West Beacon Farm wind turbines,
Leicester Friends of the Earth statement

Public enquiry held at
North West Leicestershire District Council,
Coalville,  21 July 1992


Leicester Friends of the Earth consider the wind turbines at West Beacon Farm to be a positive and encouraging development in the move towards clean alternative forms of electricity generation. The Charnwood forest area has a history of utilizing wind power dating back hundreds of years. These wind power generators can only help ease the pressures on our environment, and Leicester Friends of the Earth therefore urge the Inspector of the public enquiry to consider the turbines favourably.

1. General Background

1.1 Renewable Benefits

Compared with energy technologies currently in use, those that harness the sun, the wind and other natural energy flows, are relatively benign. Together, they provide a diverse, secure and inexhaustible source of energy. The very diversity of sources, the small size of many of the technologies and the short time it takes to build them, offers greater flexibility in planning – especially in the electricity supply sector, where conventional power plant can take ten years or more to plan and construct.

Small units, generating electricity locally, also reduce fuel transport costs and transmission losses, can strengthen the electricity grid and can improve the reliability of supply by reducing dependence on fossil fuels.

Most importantly, coupled with a programme of improved energy efficiency, renewable energy can begin to displace fossil fuels and nuclear power and thus help reduce the risks to the environment from acid rain, the accumulation of nuclear waste, the threat of nuclear accidents, nuclear weapons proliferation and climate change.

A study by Friends of the Earth outlined a strategy of investment and conservation which conservatively concluded that a 20% contribution of primary energy from renewables was feasible in the UK by the year 2025, assuming a 30% reduction in primary energy demand achieved through energy efficiency and conservation (Figure 1).

Figure 1: Projected annual primary energy use in the UK [1]

1.2 Environmental Impact and the Public

Renewable energy is popular: according to a Gallup opinion poll for Friends of the Earth [2], people give renewable energy a far higher rating than ‘dirty’ fossil fuels or ‘unsafe’ nuclear power. 87 per cent of the public think that the Government should do more to develop renewable energy and more than three quarters of the public are prepared to pay extra for it.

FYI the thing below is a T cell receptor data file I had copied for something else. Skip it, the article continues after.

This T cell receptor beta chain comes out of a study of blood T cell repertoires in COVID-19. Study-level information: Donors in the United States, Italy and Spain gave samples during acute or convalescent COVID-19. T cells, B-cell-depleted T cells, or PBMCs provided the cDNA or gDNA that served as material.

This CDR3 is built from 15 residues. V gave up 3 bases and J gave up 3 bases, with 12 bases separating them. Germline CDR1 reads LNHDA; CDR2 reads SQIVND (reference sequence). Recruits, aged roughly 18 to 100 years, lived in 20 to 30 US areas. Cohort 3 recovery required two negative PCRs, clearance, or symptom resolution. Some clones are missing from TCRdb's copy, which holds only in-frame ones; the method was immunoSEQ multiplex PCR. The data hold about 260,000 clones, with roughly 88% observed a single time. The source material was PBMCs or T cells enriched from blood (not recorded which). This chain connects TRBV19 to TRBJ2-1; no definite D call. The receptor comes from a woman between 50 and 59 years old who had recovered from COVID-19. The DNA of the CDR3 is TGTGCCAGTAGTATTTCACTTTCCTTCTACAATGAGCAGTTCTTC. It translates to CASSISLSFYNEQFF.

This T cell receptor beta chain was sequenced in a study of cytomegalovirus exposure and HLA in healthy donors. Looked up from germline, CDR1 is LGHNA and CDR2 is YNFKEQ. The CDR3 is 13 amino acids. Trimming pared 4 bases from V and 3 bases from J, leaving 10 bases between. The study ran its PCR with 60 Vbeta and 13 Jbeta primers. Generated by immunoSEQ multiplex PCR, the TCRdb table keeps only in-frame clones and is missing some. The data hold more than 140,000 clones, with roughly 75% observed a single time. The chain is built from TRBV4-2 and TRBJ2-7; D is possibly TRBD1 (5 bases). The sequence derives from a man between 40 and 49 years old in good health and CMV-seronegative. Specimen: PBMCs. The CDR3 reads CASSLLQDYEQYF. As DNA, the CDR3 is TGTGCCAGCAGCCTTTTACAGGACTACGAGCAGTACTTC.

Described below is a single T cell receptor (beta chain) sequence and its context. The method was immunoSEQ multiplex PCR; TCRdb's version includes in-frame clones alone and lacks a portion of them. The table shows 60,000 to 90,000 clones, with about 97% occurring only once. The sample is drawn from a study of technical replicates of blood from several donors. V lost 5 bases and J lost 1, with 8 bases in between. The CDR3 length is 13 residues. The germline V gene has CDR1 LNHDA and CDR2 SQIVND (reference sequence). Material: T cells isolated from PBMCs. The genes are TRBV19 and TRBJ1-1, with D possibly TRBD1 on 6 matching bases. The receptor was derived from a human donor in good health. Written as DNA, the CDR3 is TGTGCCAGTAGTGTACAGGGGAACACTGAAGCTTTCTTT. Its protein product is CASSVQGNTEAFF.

All energy systems have an effect on the natural environment. It is inevitable, therefore, that conflicts of interest will arise between providing energy services and ensuring that people, wildlife and open spaces are adequately protected. The environmental impact associated with most renewable energy technologies is considerably less than with the current energy systems that they displace. Nevertheless, there is a range of environmental impacts associated with renewable energy which do have to be addressed and which mean, in some cases, that proposed projects may be inappropriate or unacceptable.

Obtaining planning permission is a major factor in determining the rate at which renewable energy systems are introduced. Problems can be exacerbated where developers have failed to inform, let alone consult, the local community on their activities and intentions, behaviour guaranteed to lead to misunderstandings and hostility.

Whilst it is not possible to hide away renewable energy systems completely, nor make them entirely innocuous, their impact can be considerably reduced by careful design and siting and by modifying their operating regime. Local concerns may be addressed by involving residents in the early stages of the planning process and by ensuring that genuine anxieties are properly considered and acted upon.

It is important when discussing environmental effects to keep the discussion in perspective and be aware of the costs and possible environmental consequences of not deploying renewables.

1.2.1 Example: Wind Energy and Visual Intrusion

Wind turbines can be visually intrusive. They can also look attractive and blend into the landscape. Much depends on the design, size and location of the machines and on the attitudes and preconceptions of the observer.